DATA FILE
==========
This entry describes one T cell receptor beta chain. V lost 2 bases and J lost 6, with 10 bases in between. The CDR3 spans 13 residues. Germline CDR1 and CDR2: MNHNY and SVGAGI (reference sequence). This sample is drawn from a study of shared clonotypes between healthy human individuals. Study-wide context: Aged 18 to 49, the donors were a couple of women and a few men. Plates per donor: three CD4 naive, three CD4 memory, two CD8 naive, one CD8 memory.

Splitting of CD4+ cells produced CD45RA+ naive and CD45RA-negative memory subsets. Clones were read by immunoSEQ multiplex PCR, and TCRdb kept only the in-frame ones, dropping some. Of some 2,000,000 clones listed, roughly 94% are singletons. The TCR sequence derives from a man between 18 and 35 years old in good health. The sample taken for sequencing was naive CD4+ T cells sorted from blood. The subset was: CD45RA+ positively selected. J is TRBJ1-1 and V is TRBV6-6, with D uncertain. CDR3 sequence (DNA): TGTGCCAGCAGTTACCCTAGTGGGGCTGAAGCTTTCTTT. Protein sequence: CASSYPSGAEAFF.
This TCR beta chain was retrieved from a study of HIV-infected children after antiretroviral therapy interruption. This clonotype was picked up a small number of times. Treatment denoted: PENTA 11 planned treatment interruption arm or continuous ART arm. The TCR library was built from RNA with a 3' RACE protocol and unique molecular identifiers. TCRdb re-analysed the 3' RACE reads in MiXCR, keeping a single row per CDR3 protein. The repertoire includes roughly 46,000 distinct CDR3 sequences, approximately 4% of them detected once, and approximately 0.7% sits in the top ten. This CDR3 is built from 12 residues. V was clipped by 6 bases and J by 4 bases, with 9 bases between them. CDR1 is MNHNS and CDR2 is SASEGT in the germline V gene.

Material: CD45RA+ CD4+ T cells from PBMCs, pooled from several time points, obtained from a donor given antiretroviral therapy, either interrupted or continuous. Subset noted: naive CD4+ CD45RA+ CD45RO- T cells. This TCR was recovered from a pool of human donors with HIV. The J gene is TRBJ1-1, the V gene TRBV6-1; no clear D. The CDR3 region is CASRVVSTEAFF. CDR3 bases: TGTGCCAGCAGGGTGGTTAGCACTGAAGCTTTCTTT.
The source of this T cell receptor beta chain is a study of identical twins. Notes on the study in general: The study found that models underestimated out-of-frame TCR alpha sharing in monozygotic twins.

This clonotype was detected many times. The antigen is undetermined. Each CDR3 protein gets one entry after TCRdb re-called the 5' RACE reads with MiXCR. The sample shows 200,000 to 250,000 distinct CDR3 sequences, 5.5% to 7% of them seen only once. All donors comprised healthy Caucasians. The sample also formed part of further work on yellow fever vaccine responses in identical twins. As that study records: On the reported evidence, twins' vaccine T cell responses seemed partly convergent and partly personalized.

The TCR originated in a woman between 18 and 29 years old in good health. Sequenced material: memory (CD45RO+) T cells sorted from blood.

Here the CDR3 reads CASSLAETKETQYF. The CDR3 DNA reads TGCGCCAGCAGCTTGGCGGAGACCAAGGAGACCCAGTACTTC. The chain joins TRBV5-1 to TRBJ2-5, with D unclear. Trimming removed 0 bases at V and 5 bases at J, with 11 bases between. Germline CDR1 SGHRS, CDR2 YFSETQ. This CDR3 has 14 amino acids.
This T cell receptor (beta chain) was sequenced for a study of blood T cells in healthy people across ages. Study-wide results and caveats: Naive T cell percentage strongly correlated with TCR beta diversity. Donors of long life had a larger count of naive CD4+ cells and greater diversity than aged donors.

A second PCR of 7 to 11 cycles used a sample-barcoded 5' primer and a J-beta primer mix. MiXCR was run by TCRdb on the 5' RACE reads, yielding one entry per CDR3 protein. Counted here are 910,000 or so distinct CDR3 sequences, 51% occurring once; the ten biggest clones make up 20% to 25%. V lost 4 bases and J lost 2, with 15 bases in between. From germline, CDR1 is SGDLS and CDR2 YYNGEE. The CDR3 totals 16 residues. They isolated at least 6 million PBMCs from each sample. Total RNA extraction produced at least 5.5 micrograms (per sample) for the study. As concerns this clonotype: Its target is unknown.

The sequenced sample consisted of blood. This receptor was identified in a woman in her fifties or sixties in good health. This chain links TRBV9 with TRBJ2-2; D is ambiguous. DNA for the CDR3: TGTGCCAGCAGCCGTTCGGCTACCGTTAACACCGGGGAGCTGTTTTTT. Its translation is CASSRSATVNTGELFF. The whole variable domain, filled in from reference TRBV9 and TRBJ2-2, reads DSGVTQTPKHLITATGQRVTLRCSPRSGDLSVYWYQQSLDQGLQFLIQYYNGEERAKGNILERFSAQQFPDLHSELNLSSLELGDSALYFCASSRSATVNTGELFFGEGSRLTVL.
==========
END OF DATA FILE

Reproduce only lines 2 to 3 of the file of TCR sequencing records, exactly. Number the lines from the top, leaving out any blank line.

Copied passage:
Splitting of CD4+ cells produced CD45RA+ naive and CD45RA-negative memory subsets. Clones were read by immunoSEQ multiplex PCR, and TCRdb kept only the in-frame ones, dropping some. Of some 2,000,000 clones listed, roughly 94% are singletons. The TCR sequence derives from a man between 18 and 35 years old in good health. The sample taken for sequencing was naive CD4+ T cells sorted from blood. The subset was: CD45RA+ positively selected. J is TRBJ1-1 and V is TRBV6-6, with D uncertain. CDR3 sequence (DNA): TGTGCCAGCAGTTACCCTAGTGGGGCTGAAGCTTTCTTT. Protein sequence: CASSYPSGAEAFF.
This TCR beta chain was retrieved from a study of HIV-infected children after antiretroviral therapy interruption. This clonotype was picked up a small number of times. Treatment denoted: PENTA 11 planned treatment interruption arm or continuous ART arm. The TCR library was built from RNA with a 3' RACE protocol and unique molecular identifiers. TCRdb re-analysed the 3' RACE reads in MiXCR, keeping a single row per CDR3 protein. The repertoire includes roughly 46,000 distinct CDR3 sequences, approximately 4% of them detected once, and approximately 0.7% sits in the top ten. This CDR3 is built from 12 residues. V was clipped by 6 bases and J by 4 bases, with 9 bases between them. CDR1 is MNHNS and CDR2 is SASEGT in the germline V gene.